Everyday Life, Family Life, Fiction

Episode 28 – Target

Denny is baking biscuits. But they’re not biscuits. They’re scones, he tells me.

They look good. Our son is coming over for coffee. His wife is working.

Now Denny is roasting coffee beans. I finally allowed him to do it inside during the winter instead of outside on the balcony. He’s very careful to vacuum up the chaff that cracks off the beans. Roasting coffee has a different smell than roasted coffee. Our vacuum cleaner now smells like coffee roasting.

Through the living room window Denny spots a jogger. “There he goes.”

A minute later, “He should be in your book. Look at him. Look at him.”

I turn and look, “The one with the reflective wear?”

“Yeah.”

He’s barely moving. Denny does an imitation, his head bobbing. He’s virtually staying in one spot.

Five minutes later. “He’s coming around for lap two now. There he is. Lap two.” Denny is craning his neck, following him.

“At least he’s getting his exercise. I’m proud of him,” I comment.

Denny sits down in the living room with a fresh cup of coffee.

Our son is driving up.

“Our house is in a little bit of a mess,” I say to Denny.

“It’s not that bad really. I’m sure it’s better than their place.”

“You think so?”

“Oh, yeah. I know so.”

“How do you know so?”

“Because they never let us into their place. And if they do let us into their place then I know they’ve cleaned up.”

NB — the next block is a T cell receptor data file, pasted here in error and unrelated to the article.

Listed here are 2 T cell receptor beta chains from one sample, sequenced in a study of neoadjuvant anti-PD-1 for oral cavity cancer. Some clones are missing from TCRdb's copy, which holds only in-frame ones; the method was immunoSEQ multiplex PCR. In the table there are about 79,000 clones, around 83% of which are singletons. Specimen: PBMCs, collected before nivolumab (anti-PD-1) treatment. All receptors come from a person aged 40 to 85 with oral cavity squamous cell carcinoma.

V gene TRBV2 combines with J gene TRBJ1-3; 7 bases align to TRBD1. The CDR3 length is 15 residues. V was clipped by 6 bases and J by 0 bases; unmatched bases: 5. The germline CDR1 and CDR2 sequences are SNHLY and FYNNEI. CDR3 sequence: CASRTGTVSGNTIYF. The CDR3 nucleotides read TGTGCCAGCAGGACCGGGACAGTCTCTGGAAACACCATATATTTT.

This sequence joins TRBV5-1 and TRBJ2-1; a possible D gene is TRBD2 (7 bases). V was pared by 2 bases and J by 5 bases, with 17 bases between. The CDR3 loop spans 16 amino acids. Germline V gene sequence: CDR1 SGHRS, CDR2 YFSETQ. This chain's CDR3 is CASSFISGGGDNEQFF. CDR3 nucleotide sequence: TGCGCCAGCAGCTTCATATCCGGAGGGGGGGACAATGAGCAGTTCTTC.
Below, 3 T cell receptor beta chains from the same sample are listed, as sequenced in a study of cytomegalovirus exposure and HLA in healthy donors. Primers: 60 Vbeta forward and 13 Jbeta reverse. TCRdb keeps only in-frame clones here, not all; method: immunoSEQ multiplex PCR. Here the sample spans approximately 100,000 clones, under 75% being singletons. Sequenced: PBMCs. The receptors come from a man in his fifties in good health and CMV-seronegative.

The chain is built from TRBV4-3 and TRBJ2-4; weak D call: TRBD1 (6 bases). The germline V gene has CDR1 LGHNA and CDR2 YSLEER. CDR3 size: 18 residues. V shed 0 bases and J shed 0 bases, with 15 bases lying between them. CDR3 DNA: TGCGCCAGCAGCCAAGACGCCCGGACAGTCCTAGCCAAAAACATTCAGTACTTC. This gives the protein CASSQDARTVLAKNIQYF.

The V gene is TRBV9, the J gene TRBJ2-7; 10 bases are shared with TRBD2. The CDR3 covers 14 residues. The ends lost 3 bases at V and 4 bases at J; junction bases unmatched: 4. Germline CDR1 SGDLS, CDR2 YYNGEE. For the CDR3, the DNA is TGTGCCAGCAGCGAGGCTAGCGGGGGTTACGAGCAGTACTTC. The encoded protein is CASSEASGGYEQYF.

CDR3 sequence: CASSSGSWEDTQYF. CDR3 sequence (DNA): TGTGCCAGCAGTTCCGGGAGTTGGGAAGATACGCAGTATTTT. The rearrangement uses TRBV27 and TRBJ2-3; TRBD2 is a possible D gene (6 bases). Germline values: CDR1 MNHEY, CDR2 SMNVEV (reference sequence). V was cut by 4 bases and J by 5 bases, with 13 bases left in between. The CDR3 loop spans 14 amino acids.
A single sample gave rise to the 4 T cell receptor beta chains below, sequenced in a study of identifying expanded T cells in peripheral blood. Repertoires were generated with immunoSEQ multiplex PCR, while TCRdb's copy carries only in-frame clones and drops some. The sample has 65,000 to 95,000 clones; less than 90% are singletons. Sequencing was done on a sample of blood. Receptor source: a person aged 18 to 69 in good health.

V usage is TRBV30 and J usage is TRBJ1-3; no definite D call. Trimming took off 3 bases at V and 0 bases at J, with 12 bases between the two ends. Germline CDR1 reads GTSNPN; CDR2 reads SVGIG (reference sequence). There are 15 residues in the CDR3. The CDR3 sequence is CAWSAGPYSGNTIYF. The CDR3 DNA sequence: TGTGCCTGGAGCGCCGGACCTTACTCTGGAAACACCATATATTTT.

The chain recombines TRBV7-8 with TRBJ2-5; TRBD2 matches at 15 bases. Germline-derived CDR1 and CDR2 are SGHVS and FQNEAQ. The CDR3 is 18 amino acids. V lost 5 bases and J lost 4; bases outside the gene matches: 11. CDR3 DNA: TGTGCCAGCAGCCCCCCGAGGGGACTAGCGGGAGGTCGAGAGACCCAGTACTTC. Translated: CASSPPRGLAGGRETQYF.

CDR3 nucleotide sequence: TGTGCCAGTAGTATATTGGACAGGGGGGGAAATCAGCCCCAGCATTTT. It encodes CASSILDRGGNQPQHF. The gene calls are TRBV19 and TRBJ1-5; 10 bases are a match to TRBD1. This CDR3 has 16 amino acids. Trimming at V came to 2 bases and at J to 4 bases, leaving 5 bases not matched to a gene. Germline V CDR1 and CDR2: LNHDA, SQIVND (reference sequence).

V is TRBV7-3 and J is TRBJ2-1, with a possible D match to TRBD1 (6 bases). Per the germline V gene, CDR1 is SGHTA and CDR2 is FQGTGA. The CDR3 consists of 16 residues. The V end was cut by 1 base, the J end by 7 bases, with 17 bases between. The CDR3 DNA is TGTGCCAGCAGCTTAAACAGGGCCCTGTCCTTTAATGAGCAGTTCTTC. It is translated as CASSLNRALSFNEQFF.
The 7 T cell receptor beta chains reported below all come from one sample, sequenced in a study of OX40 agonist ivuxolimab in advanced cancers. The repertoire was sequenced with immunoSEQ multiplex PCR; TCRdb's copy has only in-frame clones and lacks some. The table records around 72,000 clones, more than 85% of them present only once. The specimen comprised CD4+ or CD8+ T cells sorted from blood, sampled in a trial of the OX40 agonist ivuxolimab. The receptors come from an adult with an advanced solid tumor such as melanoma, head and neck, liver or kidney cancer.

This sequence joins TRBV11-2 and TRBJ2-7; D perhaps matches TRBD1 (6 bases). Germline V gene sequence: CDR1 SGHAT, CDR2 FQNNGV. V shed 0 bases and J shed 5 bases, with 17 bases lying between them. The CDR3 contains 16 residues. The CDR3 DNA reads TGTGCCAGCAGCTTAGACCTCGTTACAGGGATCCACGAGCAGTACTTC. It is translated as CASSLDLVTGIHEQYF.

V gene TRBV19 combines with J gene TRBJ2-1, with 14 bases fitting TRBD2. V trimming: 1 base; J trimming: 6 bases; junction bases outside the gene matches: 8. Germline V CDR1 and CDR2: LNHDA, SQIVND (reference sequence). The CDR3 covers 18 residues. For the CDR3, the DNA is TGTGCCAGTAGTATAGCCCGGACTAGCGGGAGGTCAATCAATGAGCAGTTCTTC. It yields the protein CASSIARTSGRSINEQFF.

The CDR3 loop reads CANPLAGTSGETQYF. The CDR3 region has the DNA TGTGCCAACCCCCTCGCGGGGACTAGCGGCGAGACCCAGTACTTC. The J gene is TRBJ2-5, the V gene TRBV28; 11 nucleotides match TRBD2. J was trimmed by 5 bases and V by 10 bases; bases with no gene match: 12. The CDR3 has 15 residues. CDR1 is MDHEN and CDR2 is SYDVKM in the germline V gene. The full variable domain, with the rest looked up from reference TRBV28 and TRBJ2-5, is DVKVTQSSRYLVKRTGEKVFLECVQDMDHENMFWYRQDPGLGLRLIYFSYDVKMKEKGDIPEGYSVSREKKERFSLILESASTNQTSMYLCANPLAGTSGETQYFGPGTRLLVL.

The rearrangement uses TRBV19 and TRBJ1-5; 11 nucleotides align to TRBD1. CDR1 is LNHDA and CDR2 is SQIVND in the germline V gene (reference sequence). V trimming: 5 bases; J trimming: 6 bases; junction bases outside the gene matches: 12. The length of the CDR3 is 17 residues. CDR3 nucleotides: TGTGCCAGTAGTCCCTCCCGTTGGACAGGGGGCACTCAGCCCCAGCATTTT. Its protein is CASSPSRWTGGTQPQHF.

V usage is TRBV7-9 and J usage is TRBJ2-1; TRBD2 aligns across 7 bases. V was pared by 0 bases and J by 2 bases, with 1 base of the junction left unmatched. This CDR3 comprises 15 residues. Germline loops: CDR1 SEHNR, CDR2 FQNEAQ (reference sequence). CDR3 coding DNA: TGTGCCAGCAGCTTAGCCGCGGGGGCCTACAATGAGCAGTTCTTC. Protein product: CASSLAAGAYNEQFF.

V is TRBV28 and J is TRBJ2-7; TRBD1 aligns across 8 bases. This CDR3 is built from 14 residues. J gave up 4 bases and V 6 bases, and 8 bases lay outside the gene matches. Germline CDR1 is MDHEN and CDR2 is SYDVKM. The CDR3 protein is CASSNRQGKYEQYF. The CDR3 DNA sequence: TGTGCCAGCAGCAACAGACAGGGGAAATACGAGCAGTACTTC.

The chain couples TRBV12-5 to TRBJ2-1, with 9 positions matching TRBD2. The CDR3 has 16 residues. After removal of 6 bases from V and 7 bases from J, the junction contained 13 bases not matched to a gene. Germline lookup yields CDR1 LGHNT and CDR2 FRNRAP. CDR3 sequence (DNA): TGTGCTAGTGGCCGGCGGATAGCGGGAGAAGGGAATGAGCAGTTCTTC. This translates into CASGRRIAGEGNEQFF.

I laugh.

Denny laughs, “You’re laughing.”

“You have a funny way of reasoning.”

Our son walks in and throws his coat on the floor on top of his shoes.

“You can hang your coat up if you want to.”

He acknowledges me and decides to hang it up.

“Target is closing,” he says, sadly, as he sits down. “Canadians didn’t buy enough stuff.”

“I probably shop there as much as I do Walmart,” Denny says. “And don’t ask me how Walmart can stay open. Target didn’t do anything that makes people want to go there more than Walmart. I don’t know why people would want to shop at Target.”

“They’ve got better clothes. They’ve got all the Roots stuff,” I tell him.

“Do you want to go to Whistler tomorrow?” my son asks me.

“I don’t know. There’s probably snow up there.”

“That’s the whole point.”

“Biscuit time,” Denny gets up.

Denny has made two coffees, one for each of them. Denny has a specialty coffee maker.

I see them looking at their coffees. Denny holds his up to the light. The coffee is in clear, double-walled glass cups, “It doesn’t look good.”

“Too oily?”

“It will just taste like Starbucks now. Dark and yucky.”

“It smells a little like it,” our son takes a sip. “It still tastes better.”

Denny laughs. “I can make a bad cup of coffee and it still tastes better.”

“Chipotle in Metro Town is almost open.”

“What do you mean. The door is open a crack?”

“I guess they didn’t get the memo.”

“What memo?” Denny asks.

“Target. Canadians aren’t buying.”

Guys making conversation.

“What kind of jam is this?

“Strawberry and apricot.”

“Strawberry and apricot?”

“One is strawberry and one is apricot.”

“There’s free coffee at McDonald’s now?”

“With a coupon. You’ve gotta have a coupon.

“Is it just the small?”

“Yep.”

“Did you make this from a mix or from scratch?”

“From scratch.”

Denny’s brewed coffee and homemade biscuits. Or scones. Mmmmm. Very homey. We’re having a good day.

And Target is history. Not even two years in Canada.

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